Carrying on the YA contemporary theme, the next eBook I read was Undone by Cat Clarke. This novel follows Jem and her quest for revenge against the people who outed her best friend, and the love of her life, Kai. Kai was not ready to come out as gay yet, but the online video drives him to commit suicide. Kai leaves behind monthly notes to keep Jem going in an effort to stop her from being morbid, but Jem has plans of her own! I loved this novel – it was a revenge fantasy that I did not know I wanted. I identified with Jem as a character. She was in love with someone she cannot be with, and she begins to change to fit in with those more popular. The group she joins are more human than she originally thought, and slowly, Jem starts to grow as a person. She starts to forget her revenge mission and finds that she can be happy as a new person. Although, things don’t stay that way… The climax is powerful with unexpected results, especially when the big reveal happens. I hadn’t read this since it’s publication, so coming back to it was really good. The ending was bittersweet, and for that reason, I rated it 5 stars.
Another YA contemporary eBook for you now – and yes, it’s another Cat Clarke novel! I read A Kiss in the Dark, which follows the budding relationship between teenagers Alex and Kate, and the secret that threatens to tear them apart. The writing style confused me at first, until I realised who the voice belonged to and what the secret actually is – it lays it out in the beginning chapters but took a little getting used to, as I thought it was something entirely different. I was expecting a male voice, and then I thought the plot would have a transgender focus, but I was wrong. I rooted for and loved Alex as a character. The narration occurs before the reveal and through the build up of romance. I just wished the book continued with Alex’s narrative. Instead, it changes to Kate, and the after effects. I plain didn’t like Kate as a character – I found her naïve, perhaps too coddled by her mother. I didn’t feel like she was developed well – she was childish and I suppose that was the point. I didn’t warm to her. It didn’t feel right and the plot seems to build to nothingness and it slid to a grinding halt, where the ending is left ambiguous. In the end, taking these points into consideration, I rated this 3 stars.
The next book I read was Confessions of Georgia Nicolson by Louise Rennison. This is the first four books collected into a hardback omnibus – Angus, Thongs and Full Frontal Snogging (1), It’s OK, I’m Wearing Really Big Knickers (2), Knocked Out by my Nunga Nungas (3) and Dancing in my Nuddy Pants (4). The series follows the life and times of teenager Georgia, as she goes to a horrid school, has fun with her Ace Gang, puts up with her annoying family Mutti, Vati and little sister Libby, is attacked by her half Scottish wildcat, and falls in love with a musician/Sex God. I absolutely love the series – it’s one of my favourites of all time. It’s a contemporary comedy YA, very reminiscent of the Adrian Mole series. The writing style is friendly, conversational and Georgia feels like someone you’ve known for years. Yes, sometimes the jokes about poo are immature, but you end up laughing anyway! I feel like after the heaviness of some of the contemporary novels I’ve been reading, I needed a light break. This was the perfect choice. I felt much more relaxed, and I know I can go into the next month of reading much happier.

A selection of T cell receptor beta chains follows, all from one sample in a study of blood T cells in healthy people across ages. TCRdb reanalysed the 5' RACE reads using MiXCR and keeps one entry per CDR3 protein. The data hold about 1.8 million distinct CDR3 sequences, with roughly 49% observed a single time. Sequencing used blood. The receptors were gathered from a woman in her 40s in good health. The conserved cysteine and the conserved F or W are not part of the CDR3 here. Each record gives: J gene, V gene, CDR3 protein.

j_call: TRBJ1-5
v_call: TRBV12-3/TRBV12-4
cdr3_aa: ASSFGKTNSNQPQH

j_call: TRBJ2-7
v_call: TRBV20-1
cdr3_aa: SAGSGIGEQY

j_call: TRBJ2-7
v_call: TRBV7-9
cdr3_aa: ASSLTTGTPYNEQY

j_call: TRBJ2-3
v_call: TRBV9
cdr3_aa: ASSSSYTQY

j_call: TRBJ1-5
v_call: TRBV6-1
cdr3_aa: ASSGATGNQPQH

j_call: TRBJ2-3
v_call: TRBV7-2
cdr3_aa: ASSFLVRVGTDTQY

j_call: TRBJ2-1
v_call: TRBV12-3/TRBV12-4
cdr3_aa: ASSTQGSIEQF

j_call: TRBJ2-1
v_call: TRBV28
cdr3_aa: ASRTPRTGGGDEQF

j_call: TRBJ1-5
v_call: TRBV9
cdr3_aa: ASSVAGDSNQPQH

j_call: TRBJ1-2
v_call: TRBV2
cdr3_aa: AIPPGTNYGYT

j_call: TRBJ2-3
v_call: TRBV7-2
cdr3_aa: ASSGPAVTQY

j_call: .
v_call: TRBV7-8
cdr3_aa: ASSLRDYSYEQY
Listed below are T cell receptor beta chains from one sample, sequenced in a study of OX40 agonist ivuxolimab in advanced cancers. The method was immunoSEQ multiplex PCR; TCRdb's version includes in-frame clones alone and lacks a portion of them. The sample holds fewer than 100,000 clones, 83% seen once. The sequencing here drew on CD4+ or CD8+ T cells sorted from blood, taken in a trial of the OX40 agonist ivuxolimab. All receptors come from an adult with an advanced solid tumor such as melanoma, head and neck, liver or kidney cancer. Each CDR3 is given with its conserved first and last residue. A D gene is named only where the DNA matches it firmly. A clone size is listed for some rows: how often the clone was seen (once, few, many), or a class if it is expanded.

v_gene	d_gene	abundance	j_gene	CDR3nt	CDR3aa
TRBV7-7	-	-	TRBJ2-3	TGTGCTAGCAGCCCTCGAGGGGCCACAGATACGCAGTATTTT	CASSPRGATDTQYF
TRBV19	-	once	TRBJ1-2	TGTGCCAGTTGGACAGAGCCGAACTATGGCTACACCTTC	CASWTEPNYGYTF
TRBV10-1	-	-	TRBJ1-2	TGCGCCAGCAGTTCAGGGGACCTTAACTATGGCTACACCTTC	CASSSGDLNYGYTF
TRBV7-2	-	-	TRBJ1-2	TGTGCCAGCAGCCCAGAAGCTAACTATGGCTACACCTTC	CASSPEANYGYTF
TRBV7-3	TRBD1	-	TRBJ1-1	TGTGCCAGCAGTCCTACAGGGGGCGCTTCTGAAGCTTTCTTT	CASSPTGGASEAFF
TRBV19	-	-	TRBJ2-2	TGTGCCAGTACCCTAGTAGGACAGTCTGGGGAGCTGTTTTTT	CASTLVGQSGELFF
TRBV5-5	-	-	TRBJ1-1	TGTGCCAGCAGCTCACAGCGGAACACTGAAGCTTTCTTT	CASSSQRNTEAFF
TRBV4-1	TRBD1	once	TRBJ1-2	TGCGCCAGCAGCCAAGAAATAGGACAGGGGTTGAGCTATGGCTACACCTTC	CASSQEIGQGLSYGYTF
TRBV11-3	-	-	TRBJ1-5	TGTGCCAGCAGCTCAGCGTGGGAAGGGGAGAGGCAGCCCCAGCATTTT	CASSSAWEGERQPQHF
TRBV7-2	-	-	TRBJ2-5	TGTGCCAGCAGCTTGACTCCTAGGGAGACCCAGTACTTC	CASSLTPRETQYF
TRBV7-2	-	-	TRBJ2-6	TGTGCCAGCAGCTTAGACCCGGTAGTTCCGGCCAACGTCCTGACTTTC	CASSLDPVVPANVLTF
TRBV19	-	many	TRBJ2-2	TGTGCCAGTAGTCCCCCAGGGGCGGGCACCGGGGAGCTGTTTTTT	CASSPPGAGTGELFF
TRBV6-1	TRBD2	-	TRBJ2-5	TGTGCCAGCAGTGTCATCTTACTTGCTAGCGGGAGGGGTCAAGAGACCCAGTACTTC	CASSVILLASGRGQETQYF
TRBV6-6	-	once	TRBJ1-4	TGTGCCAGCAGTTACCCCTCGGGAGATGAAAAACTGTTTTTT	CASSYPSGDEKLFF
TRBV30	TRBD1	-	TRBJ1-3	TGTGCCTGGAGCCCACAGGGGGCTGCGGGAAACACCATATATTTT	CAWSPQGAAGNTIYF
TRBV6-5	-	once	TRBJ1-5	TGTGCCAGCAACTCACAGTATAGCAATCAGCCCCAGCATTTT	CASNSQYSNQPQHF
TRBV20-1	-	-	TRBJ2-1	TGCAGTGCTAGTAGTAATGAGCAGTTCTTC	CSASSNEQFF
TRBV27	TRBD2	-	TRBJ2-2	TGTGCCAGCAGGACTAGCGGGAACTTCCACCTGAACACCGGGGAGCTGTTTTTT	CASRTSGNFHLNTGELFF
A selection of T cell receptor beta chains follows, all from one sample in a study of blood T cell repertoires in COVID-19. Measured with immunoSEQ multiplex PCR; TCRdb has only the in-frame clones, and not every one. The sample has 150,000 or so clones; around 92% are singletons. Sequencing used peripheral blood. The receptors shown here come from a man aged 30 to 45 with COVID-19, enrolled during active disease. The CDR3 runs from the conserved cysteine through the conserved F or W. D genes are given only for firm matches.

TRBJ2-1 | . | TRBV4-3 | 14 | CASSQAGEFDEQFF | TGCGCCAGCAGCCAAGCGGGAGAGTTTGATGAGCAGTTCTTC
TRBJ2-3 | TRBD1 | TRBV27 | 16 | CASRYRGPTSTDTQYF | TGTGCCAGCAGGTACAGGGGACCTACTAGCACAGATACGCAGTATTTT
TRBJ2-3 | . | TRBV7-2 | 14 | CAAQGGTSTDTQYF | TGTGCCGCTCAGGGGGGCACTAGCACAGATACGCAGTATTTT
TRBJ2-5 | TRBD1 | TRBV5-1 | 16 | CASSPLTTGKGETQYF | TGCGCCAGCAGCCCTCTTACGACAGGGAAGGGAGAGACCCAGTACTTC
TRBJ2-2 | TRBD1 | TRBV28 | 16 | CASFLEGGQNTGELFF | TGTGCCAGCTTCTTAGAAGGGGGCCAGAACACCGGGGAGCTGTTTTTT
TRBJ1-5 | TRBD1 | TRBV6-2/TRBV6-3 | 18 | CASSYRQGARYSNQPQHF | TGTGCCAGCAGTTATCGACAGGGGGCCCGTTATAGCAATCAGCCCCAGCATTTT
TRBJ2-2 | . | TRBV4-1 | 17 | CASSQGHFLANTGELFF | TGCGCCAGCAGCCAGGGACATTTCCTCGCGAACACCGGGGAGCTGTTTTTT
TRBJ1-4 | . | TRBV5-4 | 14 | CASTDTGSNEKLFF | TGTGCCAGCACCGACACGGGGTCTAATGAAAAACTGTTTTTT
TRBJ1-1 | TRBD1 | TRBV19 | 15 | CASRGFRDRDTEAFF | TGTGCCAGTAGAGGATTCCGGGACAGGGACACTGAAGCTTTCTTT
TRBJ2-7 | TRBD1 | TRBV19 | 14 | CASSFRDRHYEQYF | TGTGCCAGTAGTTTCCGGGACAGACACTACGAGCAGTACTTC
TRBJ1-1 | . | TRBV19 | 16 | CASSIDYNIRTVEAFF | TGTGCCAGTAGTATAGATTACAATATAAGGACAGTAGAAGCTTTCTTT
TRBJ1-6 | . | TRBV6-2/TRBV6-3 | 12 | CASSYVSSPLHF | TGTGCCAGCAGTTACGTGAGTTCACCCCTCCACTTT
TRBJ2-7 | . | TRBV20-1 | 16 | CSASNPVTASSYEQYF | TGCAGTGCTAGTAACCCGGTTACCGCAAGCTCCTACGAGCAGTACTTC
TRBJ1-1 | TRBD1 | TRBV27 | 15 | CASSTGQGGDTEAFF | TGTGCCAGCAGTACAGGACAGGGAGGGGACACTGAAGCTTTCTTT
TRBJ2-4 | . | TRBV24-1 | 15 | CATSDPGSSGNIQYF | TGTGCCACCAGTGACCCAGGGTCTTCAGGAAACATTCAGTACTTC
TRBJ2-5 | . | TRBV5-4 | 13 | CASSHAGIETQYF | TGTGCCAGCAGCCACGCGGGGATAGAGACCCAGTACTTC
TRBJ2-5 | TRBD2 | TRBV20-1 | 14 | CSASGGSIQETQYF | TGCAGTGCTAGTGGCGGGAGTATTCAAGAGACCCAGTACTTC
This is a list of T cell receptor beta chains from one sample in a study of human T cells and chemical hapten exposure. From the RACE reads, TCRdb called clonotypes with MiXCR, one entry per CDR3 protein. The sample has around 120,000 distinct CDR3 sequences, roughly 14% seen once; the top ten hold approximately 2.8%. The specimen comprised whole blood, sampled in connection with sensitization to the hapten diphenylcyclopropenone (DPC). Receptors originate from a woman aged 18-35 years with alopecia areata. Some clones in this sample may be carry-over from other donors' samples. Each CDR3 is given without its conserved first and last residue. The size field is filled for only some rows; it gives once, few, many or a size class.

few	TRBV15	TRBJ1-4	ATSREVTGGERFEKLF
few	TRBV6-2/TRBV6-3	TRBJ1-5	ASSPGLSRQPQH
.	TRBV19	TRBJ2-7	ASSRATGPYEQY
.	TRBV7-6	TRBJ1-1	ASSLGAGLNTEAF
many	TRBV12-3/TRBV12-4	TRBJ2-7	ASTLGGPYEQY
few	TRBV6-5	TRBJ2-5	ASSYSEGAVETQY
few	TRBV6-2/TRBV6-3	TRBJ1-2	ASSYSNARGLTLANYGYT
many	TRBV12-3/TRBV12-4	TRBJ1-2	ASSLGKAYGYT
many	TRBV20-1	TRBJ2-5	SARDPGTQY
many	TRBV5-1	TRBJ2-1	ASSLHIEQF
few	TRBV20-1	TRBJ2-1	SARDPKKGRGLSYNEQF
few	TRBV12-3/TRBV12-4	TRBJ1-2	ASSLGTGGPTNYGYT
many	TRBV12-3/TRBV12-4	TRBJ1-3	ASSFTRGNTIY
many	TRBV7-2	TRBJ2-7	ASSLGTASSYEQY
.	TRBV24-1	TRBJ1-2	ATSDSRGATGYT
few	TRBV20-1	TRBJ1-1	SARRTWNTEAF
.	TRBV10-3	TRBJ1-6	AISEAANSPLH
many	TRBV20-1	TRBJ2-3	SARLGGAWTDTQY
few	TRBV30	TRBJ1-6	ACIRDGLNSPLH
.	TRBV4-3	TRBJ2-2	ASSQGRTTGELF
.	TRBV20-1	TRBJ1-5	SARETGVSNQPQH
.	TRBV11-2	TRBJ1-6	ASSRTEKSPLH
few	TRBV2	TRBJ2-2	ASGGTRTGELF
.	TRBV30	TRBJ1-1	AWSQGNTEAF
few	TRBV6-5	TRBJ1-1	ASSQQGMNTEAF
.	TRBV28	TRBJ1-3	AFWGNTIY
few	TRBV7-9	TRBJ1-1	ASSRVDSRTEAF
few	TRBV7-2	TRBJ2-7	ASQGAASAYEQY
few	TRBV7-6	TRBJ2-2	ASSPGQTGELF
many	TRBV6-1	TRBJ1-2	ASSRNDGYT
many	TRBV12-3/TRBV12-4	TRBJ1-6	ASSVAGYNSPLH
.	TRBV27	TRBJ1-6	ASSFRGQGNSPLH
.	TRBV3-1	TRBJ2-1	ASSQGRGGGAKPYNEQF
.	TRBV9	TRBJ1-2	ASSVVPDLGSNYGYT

I followed this up with the fifth book in the Georgia Nicolson series – And That’s When it Fell Off in my Hand by Louise Rennison. Following on from the previous book, Georgia is pining for her Sex God, who has gone off to New Zealand, leaving her behind. Everyone seems to be pairing up, and her family is just getting more embarrassing – her dad has bought a clown car! Poor Georgia feels like she’s going to be alone forever, but it isn’t long before she sets her eyes on the new singer of The Stiff Dylans – Masimo! And Wet Lindsay is after him too! The novel takes a trip through Georgia’s mind as she learns what its like to miss someone you love, and the lengths you probably shouldn’t go to to catch a boy! The jokes are getting stranger and there’s a great introduction of a dictionary at the back so you can learn to speak Georgia’s language. I really enjoyed this and rated it 5 stars!
And the final book I read was Then He Ate my Boy Entrancers by Louise Rennison, which is the sixth book in the Georgia Nicolson series. Georgia gets global in this book, as she and best friend Jas, and of course her mad family, go on holiday to Memphis, in America! Of course Masimo isn’t far from her mind, even on holiday, but America is not what she’s used to. Everyone is friendly, and when she returns to the UK its a cold change! And then it happens – the Italian Stallion, Masimo, invites her out to dinner! Of course though, there is heartache and Georgia needs to say want she really wants. Georgia is growing up in this, so it’s a nice change of pace as she begins to mature. There is chaos as soon as the school invites the Foxwood School boys come to help with the play. Naturally, nothing goes right! My stomach ached from laughing, and for that reason, I gave it 5 stars!
So that completes my eighth wrap up for this blog! Let me know what book/books you have read in the month of January – whether it’s paper/hardback, audio, eBook, graphic novels or manga. They all count! If you have any recommendations, please feel free to let me know!